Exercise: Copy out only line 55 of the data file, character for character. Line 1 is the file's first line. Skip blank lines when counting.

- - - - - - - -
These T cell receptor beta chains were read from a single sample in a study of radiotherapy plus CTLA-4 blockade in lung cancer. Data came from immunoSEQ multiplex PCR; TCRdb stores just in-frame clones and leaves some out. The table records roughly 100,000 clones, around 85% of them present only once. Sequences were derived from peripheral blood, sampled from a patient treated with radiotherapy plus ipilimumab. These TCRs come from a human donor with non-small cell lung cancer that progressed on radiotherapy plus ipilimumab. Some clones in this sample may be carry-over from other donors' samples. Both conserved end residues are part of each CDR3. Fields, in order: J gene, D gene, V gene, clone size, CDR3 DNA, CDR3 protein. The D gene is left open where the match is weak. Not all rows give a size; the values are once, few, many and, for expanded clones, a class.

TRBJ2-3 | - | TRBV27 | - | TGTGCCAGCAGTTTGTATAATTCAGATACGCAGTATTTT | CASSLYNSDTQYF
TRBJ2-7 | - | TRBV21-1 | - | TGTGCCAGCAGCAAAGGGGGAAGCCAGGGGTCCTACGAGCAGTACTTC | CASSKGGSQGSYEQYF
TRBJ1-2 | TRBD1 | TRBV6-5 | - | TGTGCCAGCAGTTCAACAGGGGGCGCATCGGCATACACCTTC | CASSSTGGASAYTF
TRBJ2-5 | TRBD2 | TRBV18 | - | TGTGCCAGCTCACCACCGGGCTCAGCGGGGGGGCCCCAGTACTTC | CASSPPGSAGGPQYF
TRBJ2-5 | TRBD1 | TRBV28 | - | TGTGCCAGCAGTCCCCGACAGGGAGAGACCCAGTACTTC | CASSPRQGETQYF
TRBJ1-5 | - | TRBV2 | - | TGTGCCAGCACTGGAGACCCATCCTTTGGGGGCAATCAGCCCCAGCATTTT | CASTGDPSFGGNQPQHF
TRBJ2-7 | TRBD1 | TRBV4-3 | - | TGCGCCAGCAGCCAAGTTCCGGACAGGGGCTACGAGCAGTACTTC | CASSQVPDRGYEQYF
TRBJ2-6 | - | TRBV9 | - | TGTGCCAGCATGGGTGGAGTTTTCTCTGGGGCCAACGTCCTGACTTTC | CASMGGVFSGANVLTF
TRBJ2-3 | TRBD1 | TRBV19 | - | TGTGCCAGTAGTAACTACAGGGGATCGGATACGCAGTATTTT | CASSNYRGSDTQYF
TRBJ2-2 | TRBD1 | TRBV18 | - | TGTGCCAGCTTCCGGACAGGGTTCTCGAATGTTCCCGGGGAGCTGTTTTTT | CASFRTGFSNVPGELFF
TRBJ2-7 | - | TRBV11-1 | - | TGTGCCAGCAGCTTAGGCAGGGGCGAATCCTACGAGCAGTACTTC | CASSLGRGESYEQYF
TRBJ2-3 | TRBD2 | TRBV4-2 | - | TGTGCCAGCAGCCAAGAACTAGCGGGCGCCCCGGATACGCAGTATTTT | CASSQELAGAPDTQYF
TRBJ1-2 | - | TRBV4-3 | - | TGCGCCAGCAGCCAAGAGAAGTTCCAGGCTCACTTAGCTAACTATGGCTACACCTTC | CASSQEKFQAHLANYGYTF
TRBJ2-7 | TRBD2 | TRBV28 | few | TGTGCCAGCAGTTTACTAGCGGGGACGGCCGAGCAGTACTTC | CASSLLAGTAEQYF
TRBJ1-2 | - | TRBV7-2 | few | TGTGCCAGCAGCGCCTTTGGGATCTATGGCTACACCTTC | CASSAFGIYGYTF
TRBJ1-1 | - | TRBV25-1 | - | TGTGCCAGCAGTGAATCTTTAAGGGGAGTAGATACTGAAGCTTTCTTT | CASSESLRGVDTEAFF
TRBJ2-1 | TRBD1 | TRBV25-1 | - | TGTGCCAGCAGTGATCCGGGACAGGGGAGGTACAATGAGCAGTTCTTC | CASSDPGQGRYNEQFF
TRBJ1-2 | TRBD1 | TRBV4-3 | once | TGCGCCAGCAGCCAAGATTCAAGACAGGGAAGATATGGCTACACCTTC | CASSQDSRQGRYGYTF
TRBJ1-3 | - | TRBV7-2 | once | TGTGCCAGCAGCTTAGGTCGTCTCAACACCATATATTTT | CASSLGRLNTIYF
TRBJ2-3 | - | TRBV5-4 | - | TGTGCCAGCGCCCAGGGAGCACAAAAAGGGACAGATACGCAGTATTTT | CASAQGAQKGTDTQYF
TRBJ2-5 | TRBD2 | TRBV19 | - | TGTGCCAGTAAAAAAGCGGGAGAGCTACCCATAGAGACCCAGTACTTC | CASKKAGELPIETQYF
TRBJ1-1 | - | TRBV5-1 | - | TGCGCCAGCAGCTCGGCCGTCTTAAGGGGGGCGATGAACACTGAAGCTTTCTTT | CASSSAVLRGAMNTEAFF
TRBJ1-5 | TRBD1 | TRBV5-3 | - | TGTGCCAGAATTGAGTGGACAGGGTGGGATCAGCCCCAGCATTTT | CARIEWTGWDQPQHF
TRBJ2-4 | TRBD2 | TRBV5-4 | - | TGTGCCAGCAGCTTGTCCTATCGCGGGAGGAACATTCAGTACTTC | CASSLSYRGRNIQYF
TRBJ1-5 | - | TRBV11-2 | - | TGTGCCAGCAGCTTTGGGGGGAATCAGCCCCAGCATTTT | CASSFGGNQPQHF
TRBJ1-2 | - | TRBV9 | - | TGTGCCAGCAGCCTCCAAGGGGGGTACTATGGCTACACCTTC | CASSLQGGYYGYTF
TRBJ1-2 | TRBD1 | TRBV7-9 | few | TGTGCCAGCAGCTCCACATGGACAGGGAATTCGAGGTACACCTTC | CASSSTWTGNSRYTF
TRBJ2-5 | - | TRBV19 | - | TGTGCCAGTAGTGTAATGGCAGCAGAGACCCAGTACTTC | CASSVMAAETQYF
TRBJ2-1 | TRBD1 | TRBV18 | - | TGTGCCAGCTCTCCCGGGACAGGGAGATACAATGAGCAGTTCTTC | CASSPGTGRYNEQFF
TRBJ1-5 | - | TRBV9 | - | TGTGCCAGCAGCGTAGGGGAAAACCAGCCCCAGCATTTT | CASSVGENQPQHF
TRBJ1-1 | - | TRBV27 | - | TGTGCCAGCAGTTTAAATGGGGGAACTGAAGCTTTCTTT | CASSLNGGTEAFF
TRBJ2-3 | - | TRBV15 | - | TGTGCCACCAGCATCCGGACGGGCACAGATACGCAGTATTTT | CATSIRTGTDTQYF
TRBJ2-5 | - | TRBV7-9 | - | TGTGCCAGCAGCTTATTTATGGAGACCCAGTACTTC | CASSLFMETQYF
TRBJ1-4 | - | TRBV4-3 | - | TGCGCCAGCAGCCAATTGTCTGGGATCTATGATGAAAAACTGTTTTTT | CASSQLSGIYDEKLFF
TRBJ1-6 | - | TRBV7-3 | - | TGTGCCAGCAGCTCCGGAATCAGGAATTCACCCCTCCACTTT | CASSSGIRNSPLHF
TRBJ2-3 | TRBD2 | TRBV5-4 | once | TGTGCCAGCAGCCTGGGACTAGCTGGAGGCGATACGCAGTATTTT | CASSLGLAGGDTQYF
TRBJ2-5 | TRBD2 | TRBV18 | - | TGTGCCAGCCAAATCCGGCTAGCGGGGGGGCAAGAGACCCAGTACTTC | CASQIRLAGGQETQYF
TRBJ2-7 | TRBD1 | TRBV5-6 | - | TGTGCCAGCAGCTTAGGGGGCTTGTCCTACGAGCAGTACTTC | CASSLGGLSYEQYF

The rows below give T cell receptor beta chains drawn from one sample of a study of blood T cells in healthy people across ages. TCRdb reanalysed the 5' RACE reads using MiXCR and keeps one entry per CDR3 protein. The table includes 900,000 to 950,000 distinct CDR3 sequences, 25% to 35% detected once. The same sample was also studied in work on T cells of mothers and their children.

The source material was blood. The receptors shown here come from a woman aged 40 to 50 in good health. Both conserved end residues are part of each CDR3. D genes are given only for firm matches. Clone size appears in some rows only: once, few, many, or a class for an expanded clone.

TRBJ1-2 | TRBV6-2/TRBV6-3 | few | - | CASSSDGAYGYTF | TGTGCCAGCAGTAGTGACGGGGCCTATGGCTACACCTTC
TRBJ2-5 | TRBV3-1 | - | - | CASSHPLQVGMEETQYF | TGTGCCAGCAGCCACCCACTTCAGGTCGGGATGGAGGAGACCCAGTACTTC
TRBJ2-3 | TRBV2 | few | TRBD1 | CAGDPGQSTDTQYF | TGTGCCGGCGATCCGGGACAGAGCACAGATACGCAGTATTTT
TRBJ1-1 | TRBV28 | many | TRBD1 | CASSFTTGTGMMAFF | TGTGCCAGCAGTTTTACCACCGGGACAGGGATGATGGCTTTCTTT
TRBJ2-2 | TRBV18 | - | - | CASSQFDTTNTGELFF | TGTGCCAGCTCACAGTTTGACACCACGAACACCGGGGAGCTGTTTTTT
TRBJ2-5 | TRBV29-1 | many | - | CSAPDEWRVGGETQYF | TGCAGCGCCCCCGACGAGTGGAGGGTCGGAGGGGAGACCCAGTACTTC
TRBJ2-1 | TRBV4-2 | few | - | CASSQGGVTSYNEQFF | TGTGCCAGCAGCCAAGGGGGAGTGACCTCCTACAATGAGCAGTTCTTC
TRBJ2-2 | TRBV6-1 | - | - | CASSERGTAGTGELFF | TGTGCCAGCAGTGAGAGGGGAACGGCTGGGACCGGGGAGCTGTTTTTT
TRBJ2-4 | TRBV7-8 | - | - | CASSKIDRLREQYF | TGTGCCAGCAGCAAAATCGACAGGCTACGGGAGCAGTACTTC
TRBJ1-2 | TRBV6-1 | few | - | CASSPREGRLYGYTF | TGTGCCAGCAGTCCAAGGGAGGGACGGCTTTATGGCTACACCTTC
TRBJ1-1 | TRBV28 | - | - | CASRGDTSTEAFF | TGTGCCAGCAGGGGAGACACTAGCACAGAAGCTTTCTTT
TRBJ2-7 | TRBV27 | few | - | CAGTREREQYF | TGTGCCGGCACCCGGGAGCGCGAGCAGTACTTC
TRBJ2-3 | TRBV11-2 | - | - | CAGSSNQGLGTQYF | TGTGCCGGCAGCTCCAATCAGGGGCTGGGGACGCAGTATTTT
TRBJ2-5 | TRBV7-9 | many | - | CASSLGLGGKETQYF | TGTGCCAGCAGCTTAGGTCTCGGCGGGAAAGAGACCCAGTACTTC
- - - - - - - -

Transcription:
TRBJ2-5 | TRBV7-9 | many | - | CASSLGLGGKETQYF | TGTGCCAGCAGCTTAGGTCTCGGCGGGAAAGAGACCCAGTACTTC